Evan J. Smith
June 25, 2010
Photos By: Courtesy of Ford Motor Company, Justin Cesler

The 2011 Mustang could be one of the most important Stangs ever built. Given the state of our economy and today's stiff competition, Ford must sell loads of its new Mustang-and it must do so now. In our opinion, this won't be a problem because the new Mustang packs a wicked punch. You'll be hard-pressed to find a better performer for around $30,500-$35,000. Also know that your econo-box won't run low-12s stock, and neither will a new Camaro or Challenger-but oh, by the way, the Mustang GT will!

The 412hp, ultra-modern 5.0L mill, featuring Ti-VCT (Twin Independent Variable Camshaft Timing) is a true wonder that you can read all about (if you haven't already) in the April '10 issue of MM&FF, "Return Of The 5-Liter Mustang." With more power than ever before, Mustang owners will have no trouble smoking the tires-or the competition.

But the extra power is only a small part of the good news, as the '11 Mustangs feature nearly 40 elements of enhancement (see sidebar), giving potential V-6 and V-8 buyers a multitude of reasons to purchase a new Mustang.

There's an abundance of new, exciting, useful technology, resulting in greater acceleration, better steering feel, tighter handling, improved braking, less NVH, plus improved safety and best-in-class fuel economy. Most importantly-Mustang remains a price leader.

Slip Inside
I was virtually boiling over with anticipation prior to driving the new 5.0 at a recent press launch in Los Angeles. But first, Ford offered seat time in the potent Performance Package V-6.

We slithered up California's Pacific Coast Highway through Malibu and dismantled an autocross, going head-to-head with a V-6 Camaro. It was no contest. The Mustang covered the Chevy in every aspect, including handling, braking, visibility and overall feel.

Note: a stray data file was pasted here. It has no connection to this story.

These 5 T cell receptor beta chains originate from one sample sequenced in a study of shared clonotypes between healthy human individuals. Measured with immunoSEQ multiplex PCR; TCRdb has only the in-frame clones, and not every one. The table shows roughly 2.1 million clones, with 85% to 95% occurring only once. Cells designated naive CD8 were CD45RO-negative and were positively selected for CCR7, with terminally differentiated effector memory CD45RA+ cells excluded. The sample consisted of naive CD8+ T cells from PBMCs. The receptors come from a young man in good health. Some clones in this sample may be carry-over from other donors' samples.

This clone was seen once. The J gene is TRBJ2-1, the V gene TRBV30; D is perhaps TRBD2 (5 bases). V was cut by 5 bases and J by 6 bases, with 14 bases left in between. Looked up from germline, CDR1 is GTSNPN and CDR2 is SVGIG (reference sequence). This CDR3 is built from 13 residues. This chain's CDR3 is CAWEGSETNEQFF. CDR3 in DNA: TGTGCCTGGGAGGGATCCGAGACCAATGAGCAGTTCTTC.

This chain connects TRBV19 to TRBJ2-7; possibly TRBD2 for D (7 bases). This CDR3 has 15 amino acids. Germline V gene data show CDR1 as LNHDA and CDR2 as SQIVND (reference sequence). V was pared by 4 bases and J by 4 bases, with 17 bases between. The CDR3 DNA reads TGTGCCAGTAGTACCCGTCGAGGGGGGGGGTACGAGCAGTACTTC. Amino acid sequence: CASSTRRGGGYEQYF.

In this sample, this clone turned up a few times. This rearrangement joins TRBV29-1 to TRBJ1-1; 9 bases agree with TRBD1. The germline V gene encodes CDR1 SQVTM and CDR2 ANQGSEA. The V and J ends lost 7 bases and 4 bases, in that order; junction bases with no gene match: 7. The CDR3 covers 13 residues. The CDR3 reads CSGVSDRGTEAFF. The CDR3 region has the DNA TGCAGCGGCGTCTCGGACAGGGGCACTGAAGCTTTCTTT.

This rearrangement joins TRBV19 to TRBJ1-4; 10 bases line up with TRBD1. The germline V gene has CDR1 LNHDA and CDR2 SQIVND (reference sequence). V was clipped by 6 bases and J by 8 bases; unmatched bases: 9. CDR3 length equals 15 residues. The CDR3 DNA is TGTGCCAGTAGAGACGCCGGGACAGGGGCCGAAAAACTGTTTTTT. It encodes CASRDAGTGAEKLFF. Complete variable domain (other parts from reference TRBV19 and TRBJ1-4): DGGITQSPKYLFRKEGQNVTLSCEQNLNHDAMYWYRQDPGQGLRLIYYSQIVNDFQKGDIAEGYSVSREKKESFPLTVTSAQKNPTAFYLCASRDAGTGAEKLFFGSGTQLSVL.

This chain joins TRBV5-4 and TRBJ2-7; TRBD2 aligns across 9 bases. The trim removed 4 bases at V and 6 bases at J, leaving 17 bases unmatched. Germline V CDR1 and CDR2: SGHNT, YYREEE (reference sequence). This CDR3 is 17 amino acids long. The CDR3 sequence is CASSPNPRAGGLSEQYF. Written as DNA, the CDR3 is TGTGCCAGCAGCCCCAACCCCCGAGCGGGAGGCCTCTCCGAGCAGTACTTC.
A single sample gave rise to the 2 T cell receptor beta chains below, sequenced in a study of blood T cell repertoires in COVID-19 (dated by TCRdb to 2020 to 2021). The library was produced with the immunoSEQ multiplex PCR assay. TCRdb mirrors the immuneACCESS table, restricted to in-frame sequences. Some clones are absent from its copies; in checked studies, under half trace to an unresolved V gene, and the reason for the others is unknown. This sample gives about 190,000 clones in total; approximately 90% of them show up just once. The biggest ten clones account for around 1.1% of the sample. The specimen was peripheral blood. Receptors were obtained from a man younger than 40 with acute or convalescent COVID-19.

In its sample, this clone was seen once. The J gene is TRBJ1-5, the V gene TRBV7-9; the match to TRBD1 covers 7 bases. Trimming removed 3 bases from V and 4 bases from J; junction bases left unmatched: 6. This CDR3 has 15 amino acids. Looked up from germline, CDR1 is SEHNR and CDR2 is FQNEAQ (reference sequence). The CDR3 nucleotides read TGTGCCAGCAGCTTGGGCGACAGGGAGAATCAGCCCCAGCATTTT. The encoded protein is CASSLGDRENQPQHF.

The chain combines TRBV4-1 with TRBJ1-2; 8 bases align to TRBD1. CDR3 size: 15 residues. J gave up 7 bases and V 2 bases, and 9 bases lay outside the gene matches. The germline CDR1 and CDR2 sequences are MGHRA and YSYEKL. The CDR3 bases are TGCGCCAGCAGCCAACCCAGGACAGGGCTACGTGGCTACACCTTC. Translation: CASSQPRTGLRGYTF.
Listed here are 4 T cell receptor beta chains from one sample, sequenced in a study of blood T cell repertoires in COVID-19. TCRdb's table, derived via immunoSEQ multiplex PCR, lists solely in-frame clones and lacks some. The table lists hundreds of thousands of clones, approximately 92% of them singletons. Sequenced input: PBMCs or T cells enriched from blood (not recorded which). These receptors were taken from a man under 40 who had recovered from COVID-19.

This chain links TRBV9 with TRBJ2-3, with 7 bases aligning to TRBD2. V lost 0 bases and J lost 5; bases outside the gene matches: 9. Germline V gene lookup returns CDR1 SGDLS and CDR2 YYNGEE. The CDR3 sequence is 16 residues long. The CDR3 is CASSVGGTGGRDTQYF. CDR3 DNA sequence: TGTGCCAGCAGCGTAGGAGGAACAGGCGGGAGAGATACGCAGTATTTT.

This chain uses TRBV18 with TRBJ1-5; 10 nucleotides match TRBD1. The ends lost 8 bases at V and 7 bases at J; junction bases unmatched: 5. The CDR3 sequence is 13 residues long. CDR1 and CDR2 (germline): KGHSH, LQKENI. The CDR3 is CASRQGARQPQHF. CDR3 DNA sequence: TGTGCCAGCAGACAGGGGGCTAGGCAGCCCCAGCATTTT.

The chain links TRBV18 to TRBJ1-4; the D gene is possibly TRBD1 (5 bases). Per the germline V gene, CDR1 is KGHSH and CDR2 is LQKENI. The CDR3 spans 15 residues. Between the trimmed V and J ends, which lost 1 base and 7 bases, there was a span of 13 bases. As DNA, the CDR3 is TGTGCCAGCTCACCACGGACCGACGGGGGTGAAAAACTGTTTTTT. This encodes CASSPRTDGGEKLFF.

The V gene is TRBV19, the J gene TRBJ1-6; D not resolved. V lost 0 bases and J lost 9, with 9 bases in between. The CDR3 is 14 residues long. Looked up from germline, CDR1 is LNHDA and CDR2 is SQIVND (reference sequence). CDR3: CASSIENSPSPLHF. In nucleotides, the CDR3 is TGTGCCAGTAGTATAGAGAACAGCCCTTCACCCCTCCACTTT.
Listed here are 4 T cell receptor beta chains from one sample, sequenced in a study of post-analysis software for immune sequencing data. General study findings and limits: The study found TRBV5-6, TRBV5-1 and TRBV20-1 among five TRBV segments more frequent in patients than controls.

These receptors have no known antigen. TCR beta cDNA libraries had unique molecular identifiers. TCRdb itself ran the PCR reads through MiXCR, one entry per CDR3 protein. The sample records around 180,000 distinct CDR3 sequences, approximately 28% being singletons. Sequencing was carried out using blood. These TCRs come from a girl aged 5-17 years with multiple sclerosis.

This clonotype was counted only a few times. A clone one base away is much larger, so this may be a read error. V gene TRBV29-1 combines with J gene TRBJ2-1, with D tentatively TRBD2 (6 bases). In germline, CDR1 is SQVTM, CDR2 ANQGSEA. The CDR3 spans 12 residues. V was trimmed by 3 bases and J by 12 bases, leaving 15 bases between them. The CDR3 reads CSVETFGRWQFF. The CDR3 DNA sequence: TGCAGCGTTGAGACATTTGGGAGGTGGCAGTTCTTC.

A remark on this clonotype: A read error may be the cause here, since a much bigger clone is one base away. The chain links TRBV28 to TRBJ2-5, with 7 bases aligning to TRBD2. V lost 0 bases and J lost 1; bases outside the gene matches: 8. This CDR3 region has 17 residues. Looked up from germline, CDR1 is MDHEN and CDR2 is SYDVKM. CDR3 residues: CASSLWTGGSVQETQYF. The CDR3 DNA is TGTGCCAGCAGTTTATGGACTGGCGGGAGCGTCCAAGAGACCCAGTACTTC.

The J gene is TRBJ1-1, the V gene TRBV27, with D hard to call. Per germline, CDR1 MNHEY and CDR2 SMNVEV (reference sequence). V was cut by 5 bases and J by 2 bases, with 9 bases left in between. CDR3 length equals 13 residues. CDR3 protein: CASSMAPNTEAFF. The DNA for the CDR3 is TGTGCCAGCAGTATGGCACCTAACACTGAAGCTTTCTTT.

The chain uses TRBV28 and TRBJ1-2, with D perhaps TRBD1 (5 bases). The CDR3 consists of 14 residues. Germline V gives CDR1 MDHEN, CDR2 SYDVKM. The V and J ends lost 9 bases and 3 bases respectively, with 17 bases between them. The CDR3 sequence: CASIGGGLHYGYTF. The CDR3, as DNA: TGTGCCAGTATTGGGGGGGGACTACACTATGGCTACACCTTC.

I really liked the steering weight (read: effort) designed into the new EPAS (electric power assist steering) and the overall nimble feel of the Mustang. In slow-speed corners, steering effort is reduced, but at speed, more effort is required. By comparison, the Camaro felt heavy, plowing the nose and lacking the acceleration of the Ford. I guess an extra 250 pounds will do that.

Walking up early the following day was easy-we'd be driving the 5.0 GT through canyon roads and burning tires on a make-shift dragstrip set up at an airfield. (Read on for the real drag test that came the following week.)

At first glance, only the "5.0" fender badge gives away the '11 GT (save for the California Special model, which sadly, has no external "5.0" badging), but twist the key and there's no mistaking this for a V-6. Ford's new One-Touch Start allows drivers to simply turn the key (then you can let it go), and the computer takes over to crank and start the engine. When it fires, a throaty sound crackles from the enlarged pipes, its note slightly deeper than the outgoing 315hp 4.6.

Strapped in and with the engine running, I depressed the light-feeling clutch, engaged First gear in the six-speed manual, revved the mill a few times, and got moving. The excellent, almost light clutch actuation and smoothness of the transmission, which features a deep 3.66:1 First gear ratio, is noteworthy. It's not a double-overdrive as you might expect, as Fifth is 1:1 and Sixth is overdriven to 0.65:1. A 3.31 rear gear is standard with the manual (3.55 and 3.73 are optional); final drive with the 6R80 automatic is 3.15:1.

With miles of open road ahead, I breathed into the 5.0, and felt the additional 97 hp and 65 lb-ft of torque (over the 4.6). The enhanced power is right there at tip-in during low-speed driving as the torque comes on in a smooth but amazing fashion.

The big difference, however, came once I put the throttle to the mat. About midway through the rev range (4,000 rpm), the 5.0 is a pure animal, coming alive and pulling with a snarling grunt straight to redline. At 7,000, I hurled the shifter into Second gear with the throttle "full on," and the Pirelli 245/45/19s Nero Zeros barked-hard-which kicked the tail out slightly. I proceeded to keep my right foot flat; at redline I nailed Third and then Forth. The 5.0 never stopped its march, and our speed rapidly approached the triple-digit mark. Impressive? Me thinks so.

Ford engineers tell us there's no torque reduction (read: engineered throttle closing on upshifts to prevent driveline damage) in the low gears, and we believe them-there was little-to-no lag in acceleration or throttle response. That's one noticeable improvement over the Three-Valve GT.